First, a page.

18 June 2008

McCain Still Struggling to Get as Much Press as Obama

By Glenn Fannick

Dow Jones Insight Staff

Will McCain ever catch up to Obama in media coverage? For months it seemed he was often relegated to the inside pages and mentioned fewer times or in shorter pieces as the media and the public focused on what was called a historic race between Clinton and Obama. The McCain team recognized their struggle to be noticed, announcing a push in April to get him back in the media's sights. It failed. His coverage remained flat.

It was Clinton’s continued candidacy, people assumed, that was keeping McCain tomorrow's story. As soon as she dropped out, his camp certainly hoped McCain would be getting equal billing.

And to some extent we are seeing things change. Obama's media lead has been shrinking a bit in the past week or so; but with two weeks since the Democratic primaries ended and 10 days since Clinton officially ended her campaign for the presidency, the numbers still show Obama ahead of McCain in virtually every way we slice the numbers.

Dow Jones Insight tracked 54,920 mentions of the two candidates' names over the past seven days from about 20,000 mainstream (print and online) media sources. Obama accounted for about 56% of those mentions compared to McCain's 44%. In the two million social media sites analyzed, Dow Jones Insight found Obama’s lead a few percentage points narrower, however, with 55% of total mentions for Obama compared to 45% for McCain.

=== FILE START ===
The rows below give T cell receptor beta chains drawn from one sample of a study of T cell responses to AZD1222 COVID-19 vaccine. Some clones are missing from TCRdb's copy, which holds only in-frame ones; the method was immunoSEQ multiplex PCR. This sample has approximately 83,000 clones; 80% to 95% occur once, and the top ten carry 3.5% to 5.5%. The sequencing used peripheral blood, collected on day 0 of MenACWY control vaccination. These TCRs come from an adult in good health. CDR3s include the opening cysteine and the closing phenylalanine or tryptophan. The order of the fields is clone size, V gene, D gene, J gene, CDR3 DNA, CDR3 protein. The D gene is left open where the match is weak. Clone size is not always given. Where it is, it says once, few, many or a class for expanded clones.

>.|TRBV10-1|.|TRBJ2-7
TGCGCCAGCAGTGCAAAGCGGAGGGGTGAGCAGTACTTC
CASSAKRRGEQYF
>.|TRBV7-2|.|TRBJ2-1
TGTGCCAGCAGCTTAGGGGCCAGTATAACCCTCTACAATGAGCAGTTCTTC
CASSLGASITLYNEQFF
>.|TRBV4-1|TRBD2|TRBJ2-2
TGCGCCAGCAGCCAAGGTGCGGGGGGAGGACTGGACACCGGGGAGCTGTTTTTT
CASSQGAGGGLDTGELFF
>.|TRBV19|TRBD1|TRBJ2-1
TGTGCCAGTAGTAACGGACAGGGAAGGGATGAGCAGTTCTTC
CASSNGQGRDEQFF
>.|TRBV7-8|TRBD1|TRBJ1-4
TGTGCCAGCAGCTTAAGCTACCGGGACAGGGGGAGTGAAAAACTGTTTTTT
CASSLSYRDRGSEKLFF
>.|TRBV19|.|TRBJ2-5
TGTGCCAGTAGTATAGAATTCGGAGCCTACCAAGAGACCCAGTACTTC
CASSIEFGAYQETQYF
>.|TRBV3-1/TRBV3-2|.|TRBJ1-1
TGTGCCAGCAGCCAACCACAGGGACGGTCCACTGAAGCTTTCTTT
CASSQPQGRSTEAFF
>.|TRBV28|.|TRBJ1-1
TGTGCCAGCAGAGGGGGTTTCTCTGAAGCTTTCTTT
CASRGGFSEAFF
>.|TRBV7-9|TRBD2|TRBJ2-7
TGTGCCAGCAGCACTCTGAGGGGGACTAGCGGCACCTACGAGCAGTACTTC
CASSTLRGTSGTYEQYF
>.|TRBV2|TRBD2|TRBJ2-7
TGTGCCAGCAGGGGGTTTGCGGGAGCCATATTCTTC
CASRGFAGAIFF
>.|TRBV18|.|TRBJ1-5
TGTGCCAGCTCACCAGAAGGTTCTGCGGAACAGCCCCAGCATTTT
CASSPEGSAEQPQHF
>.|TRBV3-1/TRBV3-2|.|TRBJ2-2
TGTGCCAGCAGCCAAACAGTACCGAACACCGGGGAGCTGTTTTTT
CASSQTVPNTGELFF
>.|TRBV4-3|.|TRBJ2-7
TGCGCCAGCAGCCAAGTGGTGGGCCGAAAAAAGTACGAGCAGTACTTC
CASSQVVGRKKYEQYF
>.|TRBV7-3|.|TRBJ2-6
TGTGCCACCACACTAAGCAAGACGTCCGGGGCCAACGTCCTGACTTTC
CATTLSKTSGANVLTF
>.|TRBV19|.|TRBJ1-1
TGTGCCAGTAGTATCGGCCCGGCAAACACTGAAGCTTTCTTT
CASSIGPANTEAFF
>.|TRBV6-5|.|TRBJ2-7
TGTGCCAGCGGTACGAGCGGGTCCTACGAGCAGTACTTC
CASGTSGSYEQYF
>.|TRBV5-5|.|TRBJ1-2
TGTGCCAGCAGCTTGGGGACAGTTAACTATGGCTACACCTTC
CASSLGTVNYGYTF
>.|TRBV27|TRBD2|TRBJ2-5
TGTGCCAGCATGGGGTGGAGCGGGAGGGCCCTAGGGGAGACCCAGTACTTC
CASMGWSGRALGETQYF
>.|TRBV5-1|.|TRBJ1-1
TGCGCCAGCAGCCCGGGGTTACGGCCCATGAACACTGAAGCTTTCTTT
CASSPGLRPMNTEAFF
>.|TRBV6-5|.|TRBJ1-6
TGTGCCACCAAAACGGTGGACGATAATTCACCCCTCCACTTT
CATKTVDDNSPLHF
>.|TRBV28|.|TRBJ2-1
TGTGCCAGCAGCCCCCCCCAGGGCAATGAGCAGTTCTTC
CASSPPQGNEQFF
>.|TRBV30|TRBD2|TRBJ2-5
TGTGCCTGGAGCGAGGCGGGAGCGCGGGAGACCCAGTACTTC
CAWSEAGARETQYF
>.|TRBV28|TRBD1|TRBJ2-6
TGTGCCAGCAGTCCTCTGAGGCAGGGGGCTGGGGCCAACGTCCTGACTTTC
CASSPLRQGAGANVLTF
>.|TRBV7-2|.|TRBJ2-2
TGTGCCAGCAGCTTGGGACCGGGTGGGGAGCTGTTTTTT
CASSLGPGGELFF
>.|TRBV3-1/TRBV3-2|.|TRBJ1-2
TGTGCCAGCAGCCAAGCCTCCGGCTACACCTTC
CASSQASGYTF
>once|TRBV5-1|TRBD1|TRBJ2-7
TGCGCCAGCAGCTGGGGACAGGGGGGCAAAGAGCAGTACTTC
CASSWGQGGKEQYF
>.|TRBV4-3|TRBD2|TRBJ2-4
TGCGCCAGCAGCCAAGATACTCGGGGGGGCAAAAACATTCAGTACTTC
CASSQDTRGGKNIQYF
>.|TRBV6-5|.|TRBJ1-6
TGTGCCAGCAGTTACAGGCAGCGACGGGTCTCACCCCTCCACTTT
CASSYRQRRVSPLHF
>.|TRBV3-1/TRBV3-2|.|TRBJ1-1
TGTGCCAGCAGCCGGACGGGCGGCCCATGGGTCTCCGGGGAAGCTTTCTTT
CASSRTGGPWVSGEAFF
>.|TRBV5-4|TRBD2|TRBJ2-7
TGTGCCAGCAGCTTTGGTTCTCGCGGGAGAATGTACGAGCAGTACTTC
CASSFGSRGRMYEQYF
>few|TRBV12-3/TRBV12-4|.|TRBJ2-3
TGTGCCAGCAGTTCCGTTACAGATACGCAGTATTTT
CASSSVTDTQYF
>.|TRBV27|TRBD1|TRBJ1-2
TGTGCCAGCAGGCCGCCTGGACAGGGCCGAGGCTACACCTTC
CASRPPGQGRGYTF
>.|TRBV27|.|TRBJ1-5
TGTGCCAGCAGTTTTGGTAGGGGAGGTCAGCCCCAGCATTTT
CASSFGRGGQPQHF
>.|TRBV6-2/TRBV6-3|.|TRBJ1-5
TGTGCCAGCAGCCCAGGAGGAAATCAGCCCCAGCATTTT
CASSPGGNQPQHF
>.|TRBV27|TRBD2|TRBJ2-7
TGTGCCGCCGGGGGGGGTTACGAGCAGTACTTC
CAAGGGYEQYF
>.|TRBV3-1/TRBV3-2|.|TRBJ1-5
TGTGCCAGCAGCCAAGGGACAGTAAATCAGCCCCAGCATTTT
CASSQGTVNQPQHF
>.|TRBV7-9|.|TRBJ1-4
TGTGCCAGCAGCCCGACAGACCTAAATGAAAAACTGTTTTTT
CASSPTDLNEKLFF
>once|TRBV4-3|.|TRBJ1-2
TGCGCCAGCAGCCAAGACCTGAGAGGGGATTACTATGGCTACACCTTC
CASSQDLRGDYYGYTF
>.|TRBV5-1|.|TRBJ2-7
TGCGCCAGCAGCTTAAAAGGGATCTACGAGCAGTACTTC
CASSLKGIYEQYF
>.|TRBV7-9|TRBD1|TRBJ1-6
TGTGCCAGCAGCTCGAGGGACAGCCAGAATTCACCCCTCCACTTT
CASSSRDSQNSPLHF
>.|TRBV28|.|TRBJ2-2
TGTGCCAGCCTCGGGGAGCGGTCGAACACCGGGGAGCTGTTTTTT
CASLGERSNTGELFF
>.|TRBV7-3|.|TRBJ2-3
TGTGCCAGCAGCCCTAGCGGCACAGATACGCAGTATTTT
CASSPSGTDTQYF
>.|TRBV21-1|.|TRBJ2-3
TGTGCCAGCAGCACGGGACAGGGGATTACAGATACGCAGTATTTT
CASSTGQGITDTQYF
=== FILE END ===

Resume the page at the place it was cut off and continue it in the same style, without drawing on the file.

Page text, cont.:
The only place McCain seems to be talked about more is on the talk shows on MSNBC, where he consistently outpaces the Democrats in individual mentions. The other networks analyzed (Fox News Channel and CNN) continue to talk about Obama more than McCain on their regular political shows.

If you compare the quality of coverage of the two candidates in all media, you see perhaps a more telling picture. While McCain is slowly closing in on Obama in the number of times each is mentioned, a larger gap exists when you look at headline mentions. Obama was mentioned in 16,196 headlines in our survey from June 11 to 17, while McCain had only 9,264 mentions – a 64% / 36% split.
Methodology: Mainstream press sources include more than 6,000 newspapers, wires, magazines, radio and TV transcripts and more than 13,000 current-awareness news Web sites. Social media sources include 2 million of the most influential blogs and more than 60,000 message boards.

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